Sharing personal experiences: True stories of young people living with HIV in Nigeria.

There are many barriers young people, especially adolescent girls and young women, including those living with HIV face, living

Cross Section of the audience during the Documentary screening of young people and their experiences living with HIV

positively. Although the general response to HIV has improved significantly, stigma still exists and young people are still shamed to disclose their status. Having young people share their stories shatters stigma and ensures that their lived realities are reflected in policy development.

On 22nd November 2019, with stakeholders from government’s ministries and agencies, international partners, and civil society organizations, Education as a Vaccine and PITCH-AGYW partners in Nigeria screened a documentary on “Young People and their Experiences Living with HIV”.

The documentary tells the story of two young people living with HIV who share similar experiences with hundreds of thousands of adolescents and young people who are living with HIV in Nigeria; the barriers they face in accessing sexual and reproductive health (SRH) services, the current age of access to SRH services pegged at 18, and issues of user fee levied on adolescents and young people (AYP) who happen to be a dependent group.

Joy Oboyi on a panel during the documentary screening of young people and their experiences living with HIV

“Growing up as a young person, I was always taking Anti-Retroviral Drug, I never knew what I was taking…I missed the drugs for so many times …a health care worker told me…once you stopped using the drugs, you are going to die”, Joy narrated her story.

Young people, especially adolescent girls and young women (AGYW) living with HIV face double stigma with social disadvantage. They experience emotional trauma and shocks of their reality.

“I was so devastated! From what the health care provider told me and what I have heard about HIV, I was so scared…I developed a self-stigma. For some time, I had to skip school because I never wanted my friends to know I was HIV positive…things got more complicated for me along the line because I was raped…and got pregnant…because of the attitude of health care providers towards me, I had to stop going for ante-natal” she added.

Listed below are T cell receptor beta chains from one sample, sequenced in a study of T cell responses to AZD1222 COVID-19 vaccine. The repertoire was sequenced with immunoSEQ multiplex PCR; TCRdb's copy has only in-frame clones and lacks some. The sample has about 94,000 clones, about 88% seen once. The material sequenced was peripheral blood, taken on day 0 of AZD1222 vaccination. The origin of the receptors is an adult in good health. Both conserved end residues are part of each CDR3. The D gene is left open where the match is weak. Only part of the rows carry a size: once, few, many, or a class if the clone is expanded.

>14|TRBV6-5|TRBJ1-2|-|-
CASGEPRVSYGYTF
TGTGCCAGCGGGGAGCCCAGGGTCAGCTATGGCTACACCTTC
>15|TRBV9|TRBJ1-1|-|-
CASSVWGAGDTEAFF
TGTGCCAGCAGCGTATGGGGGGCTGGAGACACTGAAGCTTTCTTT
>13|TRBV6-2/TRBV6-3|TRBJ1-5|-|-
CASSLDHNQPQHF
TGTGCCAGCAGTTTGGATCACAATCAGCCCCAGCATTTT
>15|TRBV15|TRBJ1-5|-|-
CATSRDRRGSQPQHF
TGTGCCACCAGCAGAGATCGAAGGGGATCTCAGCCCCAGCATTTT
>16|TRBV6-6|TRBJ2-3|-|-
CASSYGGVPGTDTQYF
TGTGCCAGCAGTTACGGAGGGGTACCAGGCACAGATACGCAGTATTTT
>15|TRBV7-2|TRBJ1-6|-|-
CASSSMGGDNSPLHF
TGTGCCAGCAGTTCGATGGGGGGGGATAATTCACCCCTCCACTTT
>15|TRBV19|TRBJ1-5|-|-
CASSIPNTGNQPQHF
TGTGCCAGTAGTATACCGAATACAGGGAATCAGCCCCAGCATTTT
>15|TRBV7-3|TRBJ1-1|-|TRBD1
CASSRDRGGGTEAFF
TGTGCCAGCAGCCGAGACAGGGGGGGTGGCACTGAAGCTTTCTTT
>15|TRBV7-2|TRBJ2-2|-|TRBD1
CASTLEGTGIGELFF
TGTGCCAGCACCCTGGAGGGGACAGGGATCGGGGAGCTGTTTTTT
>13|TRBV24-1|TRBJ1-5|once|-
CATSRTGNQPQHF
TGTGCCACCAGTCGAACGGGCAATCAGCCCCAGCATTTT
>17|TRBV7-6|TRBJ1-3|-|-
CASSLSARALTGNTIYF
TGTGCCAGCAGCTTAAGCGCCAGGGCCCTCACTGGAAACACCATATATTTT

Attitudes of healthcare workers towards young people’s access to sexual and reproductive health services constitute a significant barrier to adolescents and young people’s access to services. Young people face other barriers; socio-cultural and financial, parental consent, etc which oftentimes affect their utilization and uptake of SRH information and services.

Nigeria laws including health-related laws, policies and guidelines often reflect the moral and cultural dispositions rather than contemporary understandings of access to SRH services as a human right. Beliefs that consider young people’s sexual and reproductive health-related matters a tabooed subject creates uncertainty around the issue of access to SRH services for adolescents.

Lack of clear documentation on guidelines for SRH service provision for adolescents makes health care providers express fear in providing needed services to adolescents below the age of 18. In addition, government health plans have clear priorities for and recognition of children and adults, but not for adolescents.

The other young person who shared his story had similar experience as Joy’s.

Reminiscing how his journey started, “When I was transferred from children to the adult stage, I didn’t know there was anything called user fee, so I just went with my card as usual…when I dropped it on the table, the lady asked me, “where is your 200 naira”?…she told me to take my card back and bring 200 Naira with me…as for me, I am done with secondary school and unemployed”.

The experiences of Joy and others are no different from thousands of sexually active adolescents being denied the right to comprehensive sexual and reproductive health services as a result of stigma, the barrier of the age of access and demand for user fee at the point of service.

The documentary screening enabled dialogue on a panel between policy-makers, partners and young people living with HIV to drive the conversation on how access to comprehensive sexual and reproductive health services for young people will be prioritised in Nigeria.

“If we don’t lower the age of access to services, it’s impossible to generate evidence. Enabling independent access is important for young people including the KPs to access services”, Segun Sangowawa, Program and Business Development Manager, Population Council Nigeria.

For young people living with HIV to thrive and to live in health, they need care and support from family, friends and health care providers, including policies and laws that favour their peculiar issues and challenges.

AYPs especially those living with HIV deserve better SRH services devoid of stigma and discrimination. The documentary might prove crucial in changing the attitude of healthcare workers, the approval of reduction of the age of access to comprehensive sexual and reproductive services to 14, and user fee exemption for adolescent and young people.



Written By: Bayo Olanrewaju Ewuola